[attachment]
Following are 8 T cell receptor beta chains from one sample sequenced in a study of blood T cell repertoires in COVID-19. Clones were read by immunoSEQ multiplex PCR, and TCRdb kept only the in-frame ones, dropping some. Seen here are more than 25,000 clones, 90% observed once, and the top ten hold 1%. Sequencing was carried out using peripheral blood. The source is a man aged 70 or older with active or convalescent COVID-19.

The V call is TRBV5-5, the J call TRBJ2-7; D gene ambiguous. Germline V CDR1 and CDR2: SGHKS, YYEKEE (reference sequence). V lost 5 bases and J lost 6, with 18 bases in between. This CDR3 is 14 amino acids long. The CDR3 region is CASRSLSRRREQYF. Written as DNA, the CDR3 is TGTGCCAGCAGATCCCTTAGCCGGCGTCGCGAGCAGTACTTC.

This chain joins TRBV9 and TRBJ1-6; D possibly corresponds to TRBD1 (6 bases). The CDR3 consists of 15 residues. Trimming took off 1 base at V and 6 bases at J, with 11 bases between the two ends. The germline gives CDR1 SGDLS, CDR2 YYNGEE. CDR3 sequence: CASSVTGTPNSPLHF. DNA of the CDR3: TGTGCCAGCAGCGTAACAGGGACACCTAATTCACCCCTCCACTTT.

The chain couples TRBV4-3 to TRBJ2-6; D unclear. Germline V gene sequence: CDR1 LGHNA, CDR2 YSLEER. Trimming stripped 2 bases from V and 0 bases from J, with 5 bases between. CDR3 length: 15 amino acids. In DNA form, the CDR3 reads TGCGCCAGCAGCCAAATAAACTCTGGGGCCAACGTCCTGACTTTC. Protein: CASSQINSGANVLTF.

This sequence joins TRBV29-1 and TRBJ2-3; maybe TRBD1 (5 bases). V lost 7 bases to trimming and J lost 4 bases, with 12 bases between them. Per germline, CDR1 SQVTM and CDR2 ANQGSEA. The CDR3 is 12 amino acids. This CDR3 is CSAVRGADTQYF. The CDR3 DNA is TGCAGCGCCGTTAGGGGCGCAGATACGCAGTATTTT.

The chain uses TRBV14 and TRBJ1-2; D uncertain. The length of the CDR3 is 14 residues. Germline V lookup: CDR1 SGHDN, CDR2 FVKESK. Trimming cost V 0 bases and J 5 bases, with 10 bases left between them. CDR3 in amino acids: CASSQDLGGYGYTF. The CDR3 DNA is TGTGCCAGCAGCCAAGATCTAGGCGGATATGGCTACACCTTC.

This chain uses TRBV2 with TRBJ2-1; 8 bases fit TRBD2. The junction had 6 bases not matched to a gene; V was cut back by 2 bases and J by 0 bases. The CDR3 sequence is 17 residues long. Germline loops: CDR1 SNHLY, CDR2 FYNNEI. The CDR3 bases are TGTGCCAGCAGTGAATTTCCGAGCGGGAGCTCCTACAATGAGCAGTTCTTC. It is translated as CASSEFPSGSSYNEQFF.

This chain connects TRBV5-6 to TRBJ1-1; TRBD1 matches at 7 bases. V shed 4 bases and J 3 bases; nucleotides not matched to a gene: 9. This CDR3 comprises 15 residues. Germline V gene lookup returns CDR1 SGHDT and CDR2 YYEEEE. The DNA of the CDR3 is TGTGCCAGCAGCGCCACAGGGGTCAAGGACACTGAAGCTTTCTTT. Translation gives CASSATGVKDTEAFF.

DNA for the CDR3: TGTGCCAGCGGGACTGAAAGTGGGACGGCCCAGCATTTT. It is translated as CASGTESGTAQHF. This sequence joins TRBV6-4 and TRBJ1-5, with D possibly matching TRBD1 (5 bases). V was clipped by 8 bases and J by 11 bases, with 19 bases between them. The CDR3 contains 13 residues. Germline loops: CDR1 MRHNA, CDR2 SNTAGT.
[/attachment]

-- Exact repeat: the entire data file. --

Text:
Following are 8 T cell receptor beta chains from one sample sequenced in a study of blood T cell repertoires in COVID-19. Clones were read by immunoSEQ multiplex PCR, and TCRdb kept only the in-frame ones, dropping some. Seen here are more than 25,000 clones, 90% observed once, and the top ten hold 1%. Sequencing was carried out using peripheral blood. The source is a man aged 70 or older with active or convalescent COVID-19.

The V call is TRBV5-5, the J call TRBJ2-7; D gene ambiguous. Germline V CDR1 and CDR2: SGHKS, YYEKEE (reference sequence). V lost 5 bases and J lost 6, with 18 bases in between. This CDR3 is 14 amino acids long. The CDR3 region is CASRSLSRRREQYF. Written as DNA, the CDR3 is TGTGCCAGCAGATCCCTTAGCCGGCGTCGCGAGCAGTACTTC.

This chain joins TRBV9 and TRBJ1-6; D possibly corresponds to TRBD1 (6 bases). The CDR3 consists of 15 residues. Trimming took off 1 base at V and 6 bases at J, with 11 bases between the two ends. The germline gives CDR1 SGDLS, CDR2 YYNGEE. CDR3 sequence: CASSVTGTPNSPLHF. DNA of the CDR3: TGTGCCAGCAGCGTAACAGGGACACCTAATTCACCCCTCCACTTT.

The chain couples TRBV4-3 to TRBJ2-6; D unclear. Germline V gene sequence: CDR1 LGHNA, CDR2 YSLEER. Trimming stripped 2 bases from V and 0 bases from J, with 5 bases between. CDR3 length: 15 amino acids. In DNA form, the CDR3 reads TGCGCCAGCAGCCAAATAAACTCTGGGGCCAACGTCCTGACTTTC. Protein: CASSQINSGANVLTF.

This sequence joins TRBV29-1 and TRBJ2-3; maybe TRBD1 (5 bases). V lost 7 bases to trimming and J lost 4 bases, with 12 bases between them. Per germline, CDR1 SQVTM and CDR2 ANQGSEA. The CDR3 is 12 amino acids. This CDR3 is CSAVRGADTQYF. The CDR3 DNA is TGCAGCGCCGTTAGGGGCGCAGATACGCAGTATTTT.

The chain uses TRBV14 and TRBJ1-2; D uncertain. The length of the CDR3 is 14 residues. Germline V lookup: CDR1 SGHDN, CDR2 FVKESK. Trimming cost V 0 bases and J 5 bases, with 10 bases left between them. CDR3 in amino acids: CASSQDLGGYGYTF. The CDR3 DNA is TGTGCCAGCAGCCAAGATCTAGGCGGATATGGCTACACCTTC.

This chain uses TRBV2 with TRBJ2-1; 8 bases fit TRBD2. The junction had 6 bases not matched to a gene; V was cut back by 2 bases and J by 0 bases. The CDR3 sequence is 17 residues long. Germline loops: CDR1 SNHLY, CDR2 FYNNEI. The CDR3 bases are TGTGCCAGCAGTGAATTTCCGAGCGGGAGCTCCTACAATGAGCAGTTCTTC. It is translated as CASSEFPSGSSYNEQFF.

This chain connects TRBV5-6 to TRBJ1-1; TRBD1 matches at 7 bases. V shed 4 bases and J 3 bases; nucleotides not matched to a gene: 9. This CDR3 comprises 15 residues. Germline V gene lookup returns CDR1 SGHDT and CDR2 YYEEEE. The DNA of the CDR3 is TGTGCCAGCAGCGCCACAGGGGTCAAGGACACTGAAGCTTTCTTT. Translation gives CASSATGVKDTEAFF.

DNA for the CDR3: TGTGCCAGCGGGACTGAAAGTGGGACGGCCCAGCATTTT. It is translated as CASGTESGTAQHF. This sequence joins TRBV6-4 and TRBJ1-5, with D possibly matching TRBD1 (5 bases). V was clipped by 8 bases and J by 11 bases, with 19 bases between them. The CDR3 contains 13 residues. Germline loops: CDR1 MRHNA, CDR2 SNTAGT.